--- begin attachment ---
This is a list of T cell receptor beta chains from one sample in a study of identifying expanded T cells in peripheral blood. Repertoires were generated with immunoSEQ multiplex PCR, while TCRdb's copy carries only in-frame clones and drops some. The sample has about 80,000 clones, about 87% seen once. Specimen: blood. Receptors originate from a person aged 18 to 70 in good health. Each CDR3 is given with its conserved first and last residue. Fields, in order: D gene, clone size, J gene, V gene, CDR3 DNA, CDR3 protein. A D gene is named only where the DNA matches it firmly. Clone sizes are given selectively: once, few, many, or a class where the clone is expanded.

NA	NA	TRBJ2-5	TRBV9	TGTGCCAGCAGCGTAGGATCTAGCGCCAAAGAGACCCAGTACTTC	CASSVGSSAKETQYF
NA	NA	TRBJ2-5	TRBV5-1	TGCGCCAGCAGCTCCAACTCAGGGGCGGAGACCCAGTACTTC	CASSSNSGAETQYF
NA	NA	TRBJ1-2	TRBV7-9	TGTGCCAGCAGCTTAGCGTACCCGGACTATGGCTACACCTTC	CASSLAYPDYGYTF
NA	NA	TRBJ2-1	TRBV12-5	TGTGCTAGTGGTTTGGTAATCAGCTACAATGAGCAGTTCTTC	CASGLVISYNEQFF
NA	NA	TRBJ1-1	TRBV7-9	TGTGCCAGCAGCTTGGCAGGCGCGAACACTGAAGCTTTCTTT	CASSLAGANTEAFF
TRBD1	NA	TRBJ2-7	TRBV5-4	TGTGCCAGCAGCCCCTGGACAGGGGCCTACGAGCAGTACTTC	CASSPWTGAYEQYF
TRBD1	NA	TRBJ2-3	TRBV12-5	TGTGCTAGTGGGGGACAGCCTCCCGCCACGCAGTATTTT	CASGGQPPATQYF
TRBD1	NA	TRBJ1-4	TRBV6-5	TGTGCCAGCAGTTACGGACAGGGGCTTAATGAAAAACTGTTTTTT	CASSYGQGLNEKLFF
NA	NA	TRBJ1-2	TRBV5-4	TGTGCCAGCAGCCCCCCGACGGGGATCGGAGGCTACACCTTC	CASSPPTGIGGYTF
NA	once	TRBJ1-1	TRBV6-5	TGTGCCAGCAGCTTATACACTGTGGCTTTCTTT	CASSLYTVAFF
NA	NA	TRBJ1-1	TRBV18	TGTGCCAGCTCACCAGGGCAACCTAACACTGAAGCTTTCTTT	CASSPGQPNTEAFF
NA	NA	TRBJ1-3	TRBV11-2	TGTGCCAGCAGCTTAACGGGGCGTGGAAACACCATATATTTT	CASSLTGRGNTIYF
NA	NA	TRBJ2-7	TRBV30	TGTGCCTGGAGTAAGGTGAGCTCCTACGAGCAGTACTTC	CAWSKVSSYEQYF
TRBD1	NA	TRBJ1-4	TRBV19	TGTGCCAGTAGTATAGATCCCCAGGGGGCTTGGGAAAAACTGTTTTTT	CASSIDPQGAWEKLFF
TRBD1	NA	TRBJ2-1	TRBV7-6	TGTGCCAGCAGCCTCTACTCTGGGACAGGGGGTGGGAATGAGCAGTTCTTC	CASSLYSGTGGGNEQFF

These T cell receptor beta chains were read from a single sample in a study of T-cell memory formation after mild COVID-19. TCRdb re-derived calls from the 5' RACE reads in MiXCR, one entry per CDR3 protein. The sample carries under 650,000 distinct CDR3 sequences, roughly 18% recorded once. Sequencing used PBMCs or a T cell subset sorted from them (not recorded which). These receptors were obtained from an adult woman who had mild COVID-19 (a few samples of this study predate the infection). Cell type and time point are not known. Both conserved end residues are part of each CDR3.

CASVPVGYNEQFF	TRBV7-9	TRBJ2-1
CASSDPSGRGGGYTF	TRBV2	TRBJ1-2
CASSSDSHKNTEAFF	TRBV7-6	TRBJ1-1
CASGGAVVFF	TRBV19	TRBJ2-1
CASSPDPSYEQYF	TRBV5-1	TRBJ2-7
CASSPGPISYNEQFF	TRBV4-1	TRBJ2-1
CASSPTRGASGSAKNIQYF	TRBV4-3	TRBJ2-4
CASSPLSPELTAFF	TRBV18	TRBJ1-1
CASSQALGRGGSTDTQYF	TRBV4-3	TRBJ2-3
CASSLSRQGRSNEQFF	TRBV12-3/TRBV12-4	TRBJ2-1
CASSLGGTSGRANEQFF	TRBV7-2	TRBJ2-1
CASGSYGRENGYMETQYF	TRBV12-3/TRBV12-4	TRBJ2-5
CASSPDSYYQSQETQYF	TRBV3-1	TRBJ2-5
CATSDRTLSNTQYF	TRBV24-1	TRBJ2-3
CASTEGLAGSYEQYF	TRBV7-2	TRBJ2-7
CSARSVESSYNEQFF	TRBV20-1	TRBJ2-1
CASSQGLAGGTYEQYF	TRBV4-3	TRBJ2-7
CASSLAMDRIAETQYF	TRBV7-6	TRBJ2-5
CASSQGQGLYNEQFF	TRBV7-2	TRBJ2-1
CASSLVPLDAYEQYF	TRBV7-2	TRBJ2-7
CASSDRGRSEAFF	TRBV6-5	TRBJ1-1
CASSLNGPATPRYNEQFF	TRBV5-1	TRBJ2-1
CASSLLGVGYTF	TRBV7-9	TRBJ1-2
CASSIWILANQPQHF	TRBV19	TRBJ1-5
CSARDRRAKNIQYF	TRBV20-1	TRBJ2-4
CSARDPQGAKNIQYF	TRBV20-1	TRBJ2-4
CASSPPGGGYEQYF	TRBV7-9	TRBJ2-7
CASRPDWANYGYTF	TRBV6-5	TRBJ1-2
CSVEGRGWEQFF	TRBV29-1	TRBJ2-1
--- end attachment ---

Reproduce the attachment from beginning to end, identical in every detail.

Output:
This is a list of T cell receptor beta chains from one sample in a study of identifying expanded T cells in peripheral blood. Repertoires were generated with immunoSEQ multiplex PCR, while TCRdb's copy carries only in-frame clones and drops some. The sample has about 80,000 clones, about 87% seen once. Specimen: blood. Receptors originate from a person aged 18 to 70 in good health. Each CDR3 is given with its conserved first and last residue. Fields, in order: D gene, clone size, J gene, V gene, CDR3 DNA, CDR3 protein. A D gene is named only where the DNA matches it firmly. Clone sizes are given selectively: once, few, many, or a class where the clone is expanded.

NA	NA	TRBJ2-5	TRBV9	TGTGCCAGCAGCGTAGGATCTAGCGCCAAAGAGACCCAGTACTTC	CASSVGSSAKETQYF
NA	NA	TRBJ2-5	TRBV5-1	TGCGCCAGCAGCTCCAACTCAGGGGCGGAGACCCAGTACTTC	CASSSNSGAETQYF
NA	NA	TRBJ1-2	TRBV7-9	TGTGCCAGCAGCTTAGCGTACCCGGACTATGGCTACACCTTC	CASSLAYPDYGYTF
NA	NA	TRBJ2-1	TRBV12-5	TGTGCTAGTGGTTTGGTAATCAGCTACAATGAGCAGTTCTTC	CASGLVISYNEQFF
NA	NA	TRBJ1-1	TRBV7-9	TGTGCCAGCAGCTTGGCAGGCGCGAACACTGAAGCTTTCTTT	CASSLAGANTEAFF
TRBD1	NA	TRBJ2-7	TRBV5-4	TGTGCCAGCAGCCCCTGGACAGGGGCCTACGAGCAGTACTTC	CASSPWTGAYEQYF
TRBD1	NA	TRBJ2-3	TRBV12-5	TGTGCTAGTGGGGGACAGCCTCCCGCCACGCAGTATTTT	CASGGQPPATQYF
TRBD1	NA	TRBJ1-4	TRBV6-5	TGTGCCAGCAGTTACGGACAGGGGCTTAATGAAAAACTGTTTTTT	CASSYGQGLNEKLFF
NA	NA	TRBJ1-2	TRBV5-4	TGTGCCAGCAGCCCCCCGACGGGGATCGGAGGCTACACCTTC	CASSPPTGIGGYTF
NA	once	TRBJ1-1	TRBV6-5	TGTGCCAGCAGCTTATACACTGTGGCTTTCTTT	CASSLYTVAFF
NA	NA	TRBJ1-1	TRBV18	TGTGCCAGCTCACCAGGGCAACCTAACACTGAAGCTTTCTTT	CASSPGQPNTEAFF
NA	NA	TRBJ1-3	TRBV11-2	TGTGCCAGCAGCTTAACGGGGCGTGGAAACACCATATATTTT	CASSLTGRGNTIYF
NA	NA	TRBJ2-7	TRBV30	TGTGCCTGGAGTAAGGTGAGCTCCTACGAGCAGTACTTC	CAWSKVSSYEQYF
TRBD1	NA	TRBJ1-4	TRBV19	TGTGCCAGTAGTATAGATCCCCAGGGGGCTTGGGAAAAACTGTTTTTT	CASSIDPQGAWEKLFF
TRBD1	NA	TRBJ2-1	TRBV7-6	TGTGCCAGCAGCCTCTACTCTGGGACAGGGGGTGGGAATGAGCAGTTCTTC	CASSLYSGTGGGNEQFF

These T cell receptor beta chains were read from a single sample in a study of T-cell memory formation after mild COVID-19. TCRdb re-derived calls from the 5' RACE reads in MiXCR, one entry per CDR3 protein. The sample carries under 650,000 distinct CDR3 sequences, roughly 18% recorded once. Sequencing used PBMCs or a T cell subset sorted from them (not recorded which). These receptors were obtained from an adult woman who had mild COVID-19 (a few samples of this study predate the infection). Cell type and time point are not known. Both conserved end residues are part of each CDR3.

CASVPVGYNEQFF	TRBV7-9	TRBJ2-1
CASSDPSGRGGGYTF	TRBV2	TRBJ1-2
CASSSDSHKNTEAFF	TRBV7-6	TRBJ1-1
CASGGAVVFF	TRBV19	TRBJ2-1
CASSPDPSYEQYF	TRBV5-1	TRBJ2-7
CASSPGPISYNEQFF	TRBV4-1	TRBJ2-1
CASSPTRGASGSAKNIQYF	TRBV4-3	TRBJ2-4
CASSPLSPELTAFF	TRBV18	TRBJ1-1
CASSQALGRGGSTDTQYF	TRBV4-3	TRBJ2-3
CASSLSRQGRSNEQFF	TRBV12-3/TRBV12-4	TRBJ2-1
CASSLGGTSGRANEQFF	TRBV7-2	TRBJ2-1
CASGSYGRENGYMETQYF	TRBV12-3/TRBV12-4	TRBJ2-5
CASSPDSYYQSQETQYF	TRBV3-1	TRBJ2-5
CATSDRTLSNTQYF	TRBV24-1	TRBJ2-3
CASTEGLAGSYEQYF	TRBV7-2	TRBJ2-7
CSARSVESSYNEQFF	TRBV20-1	TRBJ2-1
CASSQGLAGGTYEQYF	TRBV4-3	TRBJ2-7
CASSLAMDRIAETQYF	TRBV7-6	TRBJ2-5
CASSQGQGLYNEQFF	TRBV7-2	TRBJ2-1
CASSLVPLDAYEQYF	TRBV7-2	TRBJ2-7
CASSDRGRSEAFF	TRBV6-5	TRBJ1-1
CASSLNGPATPRYNEQFF	TRBV5-1	TRBJ2-1
CASSLLGVGYTF	TRBV7-9	TRBJ1-2
CASSIWILANQPQHF	TRBV19	TRBJ1-5
CSARDRRAKNIQYF	TRBV20-1	TRBJ2-4
CSARDPQGAKNIQYF	TRBV20-1	TRBJ2-4
CASSPPGGGYEQYF	TRBV7-9	TRBJ2-7
CASRPDWANYGYTF	TRBV6-5	TRBJ1-2
CSVEGRGWEQFF	TRBV29-1	TRBJ2-1